Divernet


Monday night, and a new group of beginners to introduce to the incredible beauty of the undersea world. Well, to the club overhead projector and the tiles on the bottom of the pool initially, but ultimately, for the survivors, there will be open-water diving. This may include sea diving.
Five of them this time. Two standard-issue blokes-who-fancy-going-diving, a warmwater instructor from the Other Lot who wants to try it murky and cold, and a middle-aged couple.
Im not one to comment, but when I started diving it was the women who wore the earrings and men who had the tattoos. But then, when I started diving there were fish in the North Sea.
We believe in making new people feel at home right from the start, so on the first night I like to give them a potted history of the club. Show them a few of my slides, recount some amusing anecdotes about past members, that sort of thing.
This might seem like nothing more than an attempt to make people feel welcome, but for me as Training Officer it serves a deeper and more important purpose. From their reaction to the show, I can tell immediately which of the new lot are really keen and which ones will just be making up the numbers. Anyone who is still awake by the time I get to 1978 will do well. I once had a new lad who made it through to 1993 before he nodded off, and he ended up as Diving Officer. Before the court case, obviously.

Here we go, then. The adventure started for all of us in 1958, when Arthur Biddle and Gerald Scrape first saw an illustrated article on the undersea exploits of Captain...
Ha! Only 1964 and the first one has already gone!
Hell amount to nothing, that lad, and never mind his marine biology degree and four years as a dive instructor in Thailand. We all know what they get up to in Thailand, and believe you me, we have far better uses for neoprene suits in northern waters.
Two more gone by 77 and the Queens Silver Jubilee Canal Dive à three hours 27 minutes dive time, max depth 1.2m, viz zero. Always one of my favourites, even if the treatment for Weils disease was relatively primitive by modern standards.
1985 and the couple are still going. And she laughed at the 1987 Dive Plan meeting lifeboat call-out incident! Committee material, that one.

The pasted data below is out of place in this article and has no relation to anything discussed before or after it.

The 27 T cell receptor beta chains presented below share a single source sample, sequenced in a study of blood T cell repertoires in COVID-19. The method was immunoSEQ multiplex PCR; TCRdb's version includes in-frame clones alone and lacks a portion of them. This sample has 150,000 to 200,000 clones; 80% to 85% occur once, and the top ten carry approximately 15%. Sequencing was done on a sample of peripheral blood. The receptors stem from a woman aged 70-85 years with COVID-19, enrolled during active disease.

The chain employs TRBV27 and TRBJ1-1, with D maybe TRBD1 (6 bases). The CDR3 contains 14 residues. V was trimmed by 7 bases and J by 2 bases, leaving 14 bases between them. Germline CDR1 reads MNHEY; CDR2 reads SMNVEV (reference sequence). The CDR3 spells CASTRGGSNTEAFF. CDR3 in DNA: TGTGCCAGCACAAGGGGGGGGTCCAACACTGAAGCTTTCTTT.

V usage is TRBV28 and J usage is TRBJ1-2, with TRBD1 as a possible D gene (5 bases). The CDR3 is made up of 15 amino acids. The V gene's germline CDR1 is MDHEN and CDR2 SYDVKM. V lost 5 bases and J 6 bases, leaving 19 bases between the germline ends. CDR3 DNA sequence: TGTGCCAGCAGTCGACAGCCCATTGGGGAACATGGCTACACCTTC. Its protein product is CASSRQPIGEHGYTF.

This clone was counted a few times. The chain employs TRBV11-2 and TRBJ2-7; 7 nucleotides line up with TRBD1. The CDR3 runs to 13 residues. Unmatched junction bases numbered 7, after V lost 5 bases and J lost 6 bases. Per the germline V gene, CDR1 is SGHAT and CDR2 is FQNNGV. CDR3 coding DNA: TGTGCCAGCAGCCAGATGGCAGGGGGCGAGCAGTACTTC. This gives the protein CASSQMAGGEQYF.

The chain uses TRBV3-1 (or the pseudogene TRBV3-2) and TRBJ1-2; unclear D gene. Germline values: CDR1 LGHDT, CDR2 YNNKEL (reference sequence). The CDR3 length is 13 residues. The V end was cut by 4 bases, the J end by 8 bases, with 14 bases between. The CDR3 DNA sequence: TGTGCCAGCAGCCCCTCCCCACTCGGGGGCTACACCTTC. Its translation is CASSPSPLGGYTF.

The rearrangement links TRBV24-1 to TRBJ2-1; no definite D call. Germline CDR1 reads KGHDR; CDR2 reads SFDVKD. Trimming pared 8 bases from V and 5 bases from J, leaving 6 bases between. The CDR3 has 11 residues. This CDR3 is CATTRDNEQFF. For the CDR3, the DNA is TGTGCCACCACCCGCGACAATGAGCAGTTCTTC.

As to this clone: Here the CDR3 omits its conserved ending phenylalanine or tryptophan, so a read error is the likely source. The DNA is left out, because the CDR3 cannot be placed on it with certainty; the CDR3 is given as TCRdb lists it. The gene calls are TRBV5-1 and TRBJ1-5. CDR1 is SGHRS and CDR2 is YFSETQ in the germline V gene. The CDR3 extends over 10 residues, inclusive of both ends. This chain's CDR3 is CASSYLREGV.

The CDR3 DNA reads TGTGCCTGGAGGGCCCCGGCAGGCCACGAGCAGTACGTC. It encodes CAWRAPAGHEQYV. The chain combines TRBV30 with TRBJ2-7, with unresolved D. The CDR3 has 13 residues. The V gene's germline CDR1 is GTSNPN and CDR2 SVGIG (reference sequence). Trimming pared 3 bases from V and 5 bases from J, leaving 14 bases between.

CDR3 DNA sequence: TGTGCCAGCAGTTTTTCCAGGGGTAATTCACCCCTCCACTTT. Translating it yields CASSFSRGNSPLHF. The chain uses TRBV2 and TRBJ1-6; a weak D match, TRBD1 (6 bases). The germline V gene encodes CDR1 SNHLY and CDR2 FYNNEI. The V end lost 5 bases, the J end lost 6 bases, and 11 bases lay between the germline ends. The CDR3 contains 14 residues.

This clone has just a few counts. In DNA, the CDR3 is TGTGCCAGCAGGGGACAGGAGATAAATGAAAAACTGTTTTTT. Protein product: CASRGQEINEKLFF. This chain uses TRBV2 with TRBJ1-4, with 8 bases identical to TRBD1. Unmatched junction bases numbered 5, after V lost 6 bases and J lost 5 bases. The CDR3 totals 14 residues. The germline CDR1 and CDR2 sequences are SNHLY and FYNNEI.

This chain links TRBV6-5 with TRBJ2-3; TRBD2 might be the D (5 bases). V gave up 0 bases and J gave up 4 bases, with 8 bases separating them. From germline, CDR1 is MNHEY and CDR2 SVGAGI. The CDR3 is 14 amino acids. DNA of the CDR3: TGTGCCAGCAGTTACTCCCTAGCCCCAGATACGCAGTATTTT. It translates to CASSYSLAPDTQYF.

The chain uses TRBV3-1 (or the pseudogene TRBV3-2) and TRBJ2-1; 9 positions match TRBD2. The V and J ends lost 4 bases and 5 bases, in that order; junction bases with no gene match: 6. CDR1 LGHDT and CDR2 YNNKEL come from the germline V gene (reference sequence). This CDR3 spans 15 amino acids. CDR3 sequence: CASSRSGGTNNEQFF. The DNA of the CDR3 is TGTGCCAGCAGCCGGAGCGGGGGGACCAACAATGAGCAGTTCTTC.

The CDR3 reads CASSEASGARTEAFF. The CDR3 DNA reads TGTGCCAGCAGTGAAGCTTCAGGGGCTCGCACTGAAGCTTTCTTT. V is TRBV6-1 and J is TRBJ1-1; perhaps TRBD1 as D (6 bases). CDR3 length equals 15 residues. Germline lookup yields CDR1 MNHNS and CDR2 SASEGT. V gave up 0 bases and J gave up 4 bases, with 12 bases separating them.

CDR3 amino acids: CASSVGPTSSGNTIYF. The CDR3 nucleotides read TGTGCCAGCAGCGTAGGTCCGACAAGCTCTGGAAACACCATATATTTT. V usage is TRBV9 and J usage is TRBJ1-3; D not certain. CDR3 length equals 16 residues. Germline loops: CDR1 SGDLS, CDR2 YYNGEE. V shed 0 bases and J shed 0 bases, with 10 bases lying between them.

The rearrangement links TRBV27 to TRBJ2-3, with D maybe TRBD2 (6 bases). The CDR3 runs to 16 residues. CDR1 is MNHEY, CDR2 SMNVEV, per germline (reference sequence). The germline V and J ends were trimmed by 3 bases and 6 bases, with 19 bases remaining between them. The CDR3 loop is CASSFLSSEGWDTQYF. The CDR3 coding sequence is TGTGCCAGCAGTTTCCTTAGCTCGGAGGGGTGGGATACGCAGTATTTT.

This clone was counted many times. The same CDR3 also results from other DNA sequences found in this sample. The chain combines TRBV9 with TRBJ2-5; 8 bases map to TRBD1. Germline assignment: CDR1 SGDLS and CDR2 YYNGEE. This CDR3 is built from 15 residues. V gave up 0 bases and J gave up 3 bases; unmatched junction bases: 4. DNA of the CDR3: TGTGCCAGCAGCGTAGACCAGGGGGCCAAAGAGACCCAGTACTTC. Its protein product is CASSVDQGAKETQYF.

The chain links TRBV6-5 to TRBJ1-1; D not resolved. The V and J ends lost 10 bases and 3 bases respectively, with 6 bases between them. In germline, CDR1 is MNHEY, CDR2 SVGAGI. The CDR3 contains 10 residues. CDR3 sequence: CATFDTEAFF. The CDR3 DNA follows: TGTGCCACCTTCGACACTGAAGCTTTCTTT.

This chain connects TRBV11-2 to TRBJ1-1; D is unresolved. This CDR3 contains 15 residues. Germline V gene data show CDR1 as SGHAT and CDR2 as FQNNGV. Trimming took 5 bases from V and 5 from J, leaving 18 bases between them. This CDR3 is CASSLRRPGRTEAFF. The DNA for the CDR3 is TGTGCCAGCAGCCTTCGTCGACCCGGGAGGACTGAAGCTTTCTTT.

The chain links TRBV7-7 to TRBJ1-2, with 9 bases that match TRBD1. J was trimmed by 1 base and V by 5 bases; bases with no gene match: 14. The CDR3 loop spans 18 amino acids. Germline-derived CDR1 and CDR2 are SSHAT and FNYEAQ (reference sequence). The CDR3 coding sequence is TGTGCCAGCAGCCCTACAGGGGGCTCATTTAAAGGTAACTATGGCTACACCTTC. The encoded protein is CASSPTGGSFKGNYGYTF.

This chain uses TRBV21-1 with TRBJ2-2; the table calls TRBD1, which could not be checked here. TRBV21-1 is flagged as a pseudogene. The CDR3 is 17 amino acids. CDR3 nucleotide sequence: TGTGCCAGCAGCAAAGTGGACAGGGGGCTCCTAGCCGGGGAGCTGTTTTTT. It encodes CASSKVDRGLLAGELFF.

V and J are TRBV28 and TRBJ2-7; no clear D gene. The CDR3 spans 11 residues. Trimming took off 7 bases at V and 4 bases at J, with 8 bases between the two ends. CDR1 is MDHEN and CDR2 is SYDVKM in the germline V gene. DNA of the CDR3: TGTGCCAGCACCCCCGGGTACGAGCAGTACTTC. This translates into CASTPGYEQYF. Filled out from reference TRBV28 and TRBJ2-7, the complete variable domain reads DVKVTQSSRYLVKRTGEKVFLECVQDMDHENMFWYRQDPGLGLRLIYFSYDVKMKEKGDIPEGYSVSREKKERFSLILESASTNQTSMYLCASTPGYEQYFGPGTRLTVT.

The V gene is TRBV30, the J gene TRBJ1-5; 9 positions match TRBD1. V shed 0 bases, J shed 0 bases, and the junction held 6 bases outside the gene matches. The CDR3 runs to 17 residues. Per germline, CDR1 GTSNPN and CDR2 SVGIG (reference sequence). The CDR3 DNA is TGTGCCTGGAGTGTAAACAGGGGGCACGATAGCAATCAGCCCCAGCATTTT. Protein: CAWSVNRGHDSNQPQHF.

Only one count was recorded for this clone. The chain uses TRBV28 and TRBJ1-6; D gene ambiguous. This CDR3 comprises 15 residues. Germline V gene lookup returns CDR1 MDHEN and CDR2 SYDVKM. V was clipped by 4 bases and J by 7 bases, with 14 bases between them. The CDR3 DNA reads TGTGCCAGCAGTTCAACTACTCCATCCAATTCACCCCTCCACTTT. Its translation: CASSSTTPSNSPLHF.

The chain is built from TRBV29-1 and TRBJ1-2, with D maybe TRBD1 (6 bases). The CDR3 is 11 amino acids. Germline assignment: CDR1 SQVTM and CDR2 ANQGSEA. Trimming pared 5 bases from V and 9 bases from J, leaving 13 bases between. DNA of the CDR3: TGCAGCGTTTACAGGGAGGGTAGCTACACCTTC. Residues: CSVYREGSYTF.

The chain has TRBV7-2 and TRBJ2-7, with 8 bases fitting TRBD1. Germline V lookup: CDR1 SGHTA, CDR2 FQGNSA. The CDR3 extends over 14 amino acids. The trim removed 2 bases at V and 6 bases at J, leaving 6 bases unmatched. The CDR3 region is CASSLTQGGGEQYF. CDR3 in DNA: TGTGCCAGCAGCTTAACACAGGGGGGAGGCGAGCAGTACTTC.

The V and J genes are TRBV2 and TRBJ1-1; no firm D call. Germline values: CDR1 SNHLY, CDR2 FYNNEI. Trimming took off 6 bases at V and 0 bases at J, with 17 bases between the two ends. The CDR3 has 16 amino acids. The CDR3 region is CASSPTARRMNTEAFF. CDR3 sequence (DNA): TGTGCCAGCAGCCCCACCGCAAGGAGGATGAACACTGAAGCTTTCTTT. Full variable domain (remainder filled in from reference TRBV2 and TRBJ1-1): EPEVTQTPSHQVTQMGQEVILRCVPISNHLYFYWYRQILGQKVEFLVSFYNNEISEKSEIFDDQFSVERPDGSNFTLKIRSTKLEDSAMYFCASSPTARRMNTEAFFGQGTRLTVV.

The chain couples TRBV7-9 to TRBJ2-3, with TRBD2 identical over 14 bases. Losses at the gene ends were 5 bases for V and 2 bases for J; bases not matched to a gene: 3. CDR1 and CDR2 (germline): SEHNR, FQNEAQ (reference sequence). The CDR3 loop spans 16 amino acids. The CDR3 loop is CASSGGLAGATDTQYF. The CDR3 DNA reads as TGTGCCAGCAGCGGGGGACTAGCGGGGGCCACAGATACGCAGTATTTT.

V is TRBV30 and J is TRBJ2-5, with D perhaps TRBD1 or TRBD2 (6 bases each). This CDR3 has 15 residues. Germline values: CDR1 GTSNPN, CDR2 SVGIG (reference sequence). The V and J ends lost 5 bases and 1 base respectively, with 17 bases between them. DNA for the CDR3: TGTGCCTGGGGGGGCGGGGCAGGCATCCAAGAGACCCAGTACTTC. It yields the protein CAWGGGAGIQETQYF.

Lights on.
Proper lectures start next week, but for now well all go next door to get each of you a set of training kit from the Equipment Officer, then down to the pool for your first scuba experience.
Have you all brought your own mask Why not What part of ÒYou should bring your own maskÓ did you find hard to understand Never mind, well lend you one for now, but make sure you have your own by next week.
Ah, what a surprise, Mister Warm Water Instructor has all his own kit.
Well, it might all have been fine in Thailand, laddie, but youre going to find the conditions a darn sight tougher over here. Cold water and limited visibility, for example, and thats just the pool.
For the rest of you, we have training kit which has been donated over the years by our members. This keeps the costs down for established divers, yet still means we can offer basic training. We got this cylinder, for example, because it failed a test.
Oh, dont worry, its really quite safe so long as we dont fill it beyond 80 bar.
Youll need a pair of fins, a cylinder and a regulator set, an ABLJ and a weightbelt.

What do you mean, none of you have ever heard of an ABLJ All you need to know for now is that they were what divers used in the old days, and they do the job as well as any fancy modern stabbing jacket.
Just remember not to inflate the ABLJ bag before making a giant stride entry from any sort of height. Either that, or make very sure the crotch-strap is carefully positioned.
One of you is lucky, you get the full set of kit donated by Daves missus. She came to the pub one night a few months ago after we got back from the Scapa trip just to tell us that Dave wouldnt be needing the kit any more so we could have it, and to ask us to let Louise know shed like a chat with her sometime.
I dont think Dave knows yet, but we havent seen him for a while so well worry about him finding out if it happens.
And yes, I know a twin-set is a bit much for the pool but, frankly, nobody here knows how to dismantle it.
Right, get yourselves and your kit down to the pool, and Ill see you at the shallow end after youve changed into your swimming gear.
Here we are then. My word, missus, that tattoo goes a long way, doesnt it And Mr Thailand has a pool shortie Ill need sunglasses to look at every week.
Hang on, only four of you, have we lost one already They dont normally start to drop out before we even get in the water.
No, there he is, at the deep end. Over here, sunshine. Yes, you can tell this is the shallow end because the water isnt as deep. Well done, now you can pop back down and bring your kit up here as well.